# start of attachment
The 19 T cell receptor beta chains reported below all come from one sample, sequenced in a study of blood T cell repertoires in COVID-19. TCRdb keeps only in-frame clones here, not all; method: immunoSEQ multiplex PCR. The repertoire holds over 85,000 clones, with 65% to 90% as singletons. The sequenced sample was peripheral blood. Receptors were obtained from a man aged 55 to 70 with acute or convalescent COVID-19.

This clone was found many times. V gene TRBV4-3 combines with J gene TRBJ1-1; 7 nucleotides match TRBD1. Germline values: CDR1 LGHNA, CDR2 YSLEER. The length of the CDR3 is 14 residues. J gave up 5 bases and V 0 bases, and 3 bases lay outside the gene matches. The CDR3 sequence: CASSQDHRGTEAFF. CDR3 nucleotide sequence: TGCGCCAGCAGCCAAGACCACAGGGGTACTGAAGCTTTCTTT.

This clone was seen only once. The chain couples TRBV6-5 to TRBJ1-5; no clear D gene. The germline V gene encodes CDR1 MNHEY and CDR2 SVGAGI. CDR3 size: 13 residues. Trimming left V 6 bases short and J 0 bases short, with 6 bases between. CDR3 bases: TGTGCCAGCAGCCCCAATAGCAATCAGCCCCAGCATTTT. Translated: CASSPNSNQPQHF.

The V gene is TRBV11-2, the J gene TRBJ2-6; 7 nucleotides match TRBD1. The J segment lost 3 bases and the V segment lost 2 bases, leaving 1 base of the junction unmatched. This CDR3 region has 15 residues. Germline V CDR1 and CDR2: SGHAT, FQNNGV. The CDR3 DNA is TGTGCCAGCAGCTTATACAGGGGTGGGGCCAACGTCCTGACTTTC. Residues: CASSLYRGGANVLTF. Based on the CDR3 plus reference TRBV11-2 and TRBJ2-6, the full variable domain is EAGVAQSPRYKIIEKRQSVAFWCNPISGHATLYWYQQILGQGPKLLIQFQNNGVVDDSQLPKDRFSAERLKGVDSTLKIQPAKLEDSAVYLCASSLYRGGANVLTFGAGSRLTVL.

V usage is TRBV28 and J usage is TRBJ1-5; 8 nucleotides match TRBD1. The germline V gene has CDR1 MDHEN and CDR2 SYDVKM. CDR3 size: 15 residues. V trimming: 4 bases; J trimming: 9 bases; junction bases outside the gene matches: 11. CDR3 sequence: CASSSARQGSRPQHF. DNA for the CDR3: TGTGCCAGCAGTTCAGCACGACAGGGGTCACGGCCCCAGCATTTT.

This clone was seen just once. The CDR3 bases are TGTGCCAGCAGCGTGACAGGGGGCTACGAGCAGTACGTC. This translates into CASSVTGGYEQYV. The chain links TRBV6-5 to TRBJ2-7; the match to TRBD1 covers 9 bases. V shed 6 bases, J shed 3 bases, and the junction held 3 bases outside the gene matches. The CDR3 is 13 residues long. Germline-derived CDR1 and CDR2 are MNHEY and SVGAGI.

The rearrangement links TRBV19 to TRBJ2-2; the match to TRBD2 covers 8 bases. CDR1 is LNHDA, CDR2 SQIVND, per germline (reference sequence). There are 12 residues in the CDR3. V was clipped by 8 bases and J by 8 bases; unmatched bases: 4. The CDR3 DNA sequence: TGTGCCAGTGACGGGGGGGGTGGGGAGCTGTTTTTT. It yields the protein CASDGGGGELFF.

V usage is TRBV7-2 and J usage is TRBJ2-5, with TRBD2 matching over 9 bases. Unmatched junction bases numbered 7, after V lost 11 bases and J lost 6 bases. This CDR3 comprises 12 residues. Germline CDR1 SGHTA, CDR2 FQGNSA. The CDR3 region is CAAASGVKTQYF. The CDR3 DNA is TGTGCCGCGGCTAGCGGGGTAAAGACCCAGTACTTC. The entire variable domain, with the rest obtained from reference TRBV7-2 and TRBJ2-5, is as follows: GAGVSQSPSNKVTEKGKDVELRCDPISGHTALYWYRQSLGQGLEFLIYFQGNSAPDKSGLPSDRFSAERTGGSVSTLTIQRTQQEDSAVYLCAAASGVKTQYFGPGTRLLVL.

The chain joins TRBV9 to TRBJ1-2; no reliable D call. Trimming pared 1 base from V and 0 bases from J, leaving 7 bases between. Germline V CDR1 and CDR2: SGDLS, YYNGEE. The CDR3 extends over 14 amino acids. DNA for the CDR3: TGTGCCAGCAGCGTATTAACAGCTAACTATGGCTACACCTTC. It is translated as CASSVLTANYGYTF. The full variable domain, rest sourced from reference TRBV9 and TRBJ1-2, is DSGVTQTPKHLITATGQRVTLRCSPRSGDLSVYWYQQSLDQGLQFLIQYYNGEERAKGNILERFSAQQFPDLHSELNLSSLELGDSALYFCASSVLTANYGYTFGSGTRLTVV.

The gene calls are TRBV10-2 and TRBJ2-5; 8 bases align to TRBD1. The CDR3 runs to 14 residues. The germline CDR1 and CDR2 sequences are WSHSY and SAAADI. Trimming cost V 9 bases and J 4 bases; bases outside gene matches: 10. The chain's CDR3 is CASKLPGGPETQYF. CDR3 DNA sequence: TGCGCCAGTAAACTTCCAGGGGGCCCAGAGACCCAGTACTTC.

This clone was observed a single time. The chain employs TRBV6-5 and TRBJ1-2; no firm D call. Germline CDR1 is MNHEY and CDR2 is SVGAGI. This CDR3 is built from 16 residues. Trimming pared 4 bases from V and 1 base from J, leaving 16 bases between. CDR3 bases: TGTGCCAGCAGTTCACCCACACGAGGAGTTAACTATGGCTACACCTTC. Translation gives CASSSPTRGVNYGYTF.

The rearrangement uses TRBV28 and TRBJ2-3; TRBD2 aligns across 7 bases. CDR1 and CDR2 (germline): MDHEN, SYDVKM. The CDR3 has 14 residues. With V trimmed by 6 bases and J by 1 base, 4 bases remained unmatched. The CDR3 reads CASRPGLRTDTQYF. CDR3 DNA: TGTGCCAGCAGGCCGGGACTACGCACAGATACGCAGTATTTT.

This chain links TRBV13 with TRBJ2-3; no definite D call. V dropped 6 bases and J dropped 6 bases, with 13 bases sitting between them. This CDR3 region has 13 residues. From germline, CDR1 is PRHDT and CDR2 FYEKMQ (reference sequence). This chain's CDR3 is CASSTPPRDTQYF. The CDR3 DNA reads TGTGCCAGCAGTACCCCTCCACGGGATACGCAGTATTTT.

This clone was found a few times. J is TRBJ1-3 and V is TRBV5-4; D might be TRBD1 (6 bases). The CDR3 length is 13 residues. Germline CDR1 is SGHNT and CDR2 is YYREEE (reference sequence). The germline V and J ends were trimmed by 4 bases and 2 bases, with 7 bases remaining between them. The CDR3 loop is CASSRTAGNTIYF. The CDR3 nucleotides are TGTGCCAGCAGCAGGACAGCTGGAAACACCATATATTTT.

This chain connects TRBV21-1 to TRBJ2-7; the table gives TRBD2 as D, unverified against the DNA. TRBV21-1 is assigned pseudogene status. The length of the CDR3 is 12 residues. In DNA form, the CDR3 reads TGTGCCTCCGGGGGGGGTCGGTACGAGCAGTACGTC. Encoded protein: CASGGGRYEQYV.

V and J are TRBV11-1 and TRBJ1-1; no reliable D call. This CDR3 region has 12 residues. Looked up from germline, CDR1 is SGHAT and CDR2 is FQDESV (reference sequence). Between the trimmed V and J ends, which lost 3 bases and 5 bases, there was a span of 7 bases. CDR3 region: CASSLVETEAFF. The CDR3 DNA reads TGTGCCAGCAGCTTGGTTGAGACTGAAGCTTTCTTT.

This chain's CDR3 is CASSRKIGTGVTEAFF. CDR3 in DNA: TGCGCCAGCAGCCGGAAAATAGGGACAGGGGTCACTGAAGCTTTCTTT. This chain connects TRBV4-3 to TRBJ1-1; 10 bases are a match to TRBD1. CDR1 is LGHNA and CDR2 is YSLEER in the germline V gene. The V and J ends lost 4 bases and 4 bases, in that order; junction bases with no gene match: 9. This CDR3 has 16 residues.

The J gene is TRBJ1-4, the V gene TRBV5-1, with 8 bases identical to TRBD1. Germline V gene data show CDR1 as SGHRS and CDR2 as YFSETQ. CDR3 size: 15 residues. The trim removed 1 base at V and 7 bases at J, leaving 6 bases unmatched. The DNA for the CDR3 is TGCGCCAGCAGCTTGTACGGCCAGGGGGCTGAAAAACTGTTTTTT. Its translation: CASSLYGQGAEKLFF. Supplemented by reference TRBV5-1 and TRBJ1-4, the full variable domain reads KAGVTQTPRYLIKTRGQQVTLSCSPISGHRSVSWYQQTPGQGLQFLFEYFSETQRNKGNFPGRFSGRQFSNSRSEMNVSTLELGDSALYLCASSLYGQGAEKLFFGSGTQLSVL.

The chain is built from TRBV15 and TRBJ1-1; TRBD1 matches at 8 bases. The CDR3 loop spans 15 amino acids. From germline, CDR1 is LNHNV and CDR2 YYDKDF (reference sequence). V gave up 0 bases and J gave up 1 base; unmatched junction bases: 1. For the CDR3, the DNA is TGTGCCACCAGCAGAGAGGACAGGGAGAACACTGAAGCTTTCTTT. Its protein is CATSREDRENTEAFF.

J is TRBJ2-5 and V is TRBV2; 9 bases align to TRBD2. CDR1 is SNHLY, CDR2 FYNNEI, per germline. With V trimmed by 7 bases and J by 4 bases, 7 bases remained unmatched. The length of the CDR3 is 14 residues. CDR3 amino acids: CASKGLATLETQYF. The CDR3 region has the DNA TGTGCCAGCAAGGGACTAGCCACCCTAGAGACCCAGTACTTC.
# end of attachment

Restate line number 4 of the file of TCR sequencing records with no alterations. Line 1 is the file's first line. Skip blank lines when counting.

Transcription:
The V gene is TRBV11-2, the J gene TRBJ2-6; 7 nucleotides match TRBD1. The J segment lost 3 bases and the V segment lost 2 bases, leaving 1 base of the junction unmatched. This CDR3 region has 15 residues. Germline V CDR1 and CDR2: SGHAT, FQNNGV. The CDR3 DNA is TGTGCCAGCAGCTTATACAGGGGTGGGGCCAACGTCCTGACTTTC. Residues: CASSLYRGGANVLTF. Based on the CDR3 plus reference TRBV11-2 and TRBJ2-6, the full variable domain is EAGVAQSPRYKIIEKRQSVAFWCNPISGHATLYWYQQILGQGPKLLIQFQNNGVVDDSQLPKDRFSAERLKGVDSTLKIQPAKLEDSAVYLCASSLYRGGANVLTFGAGSRLTVL.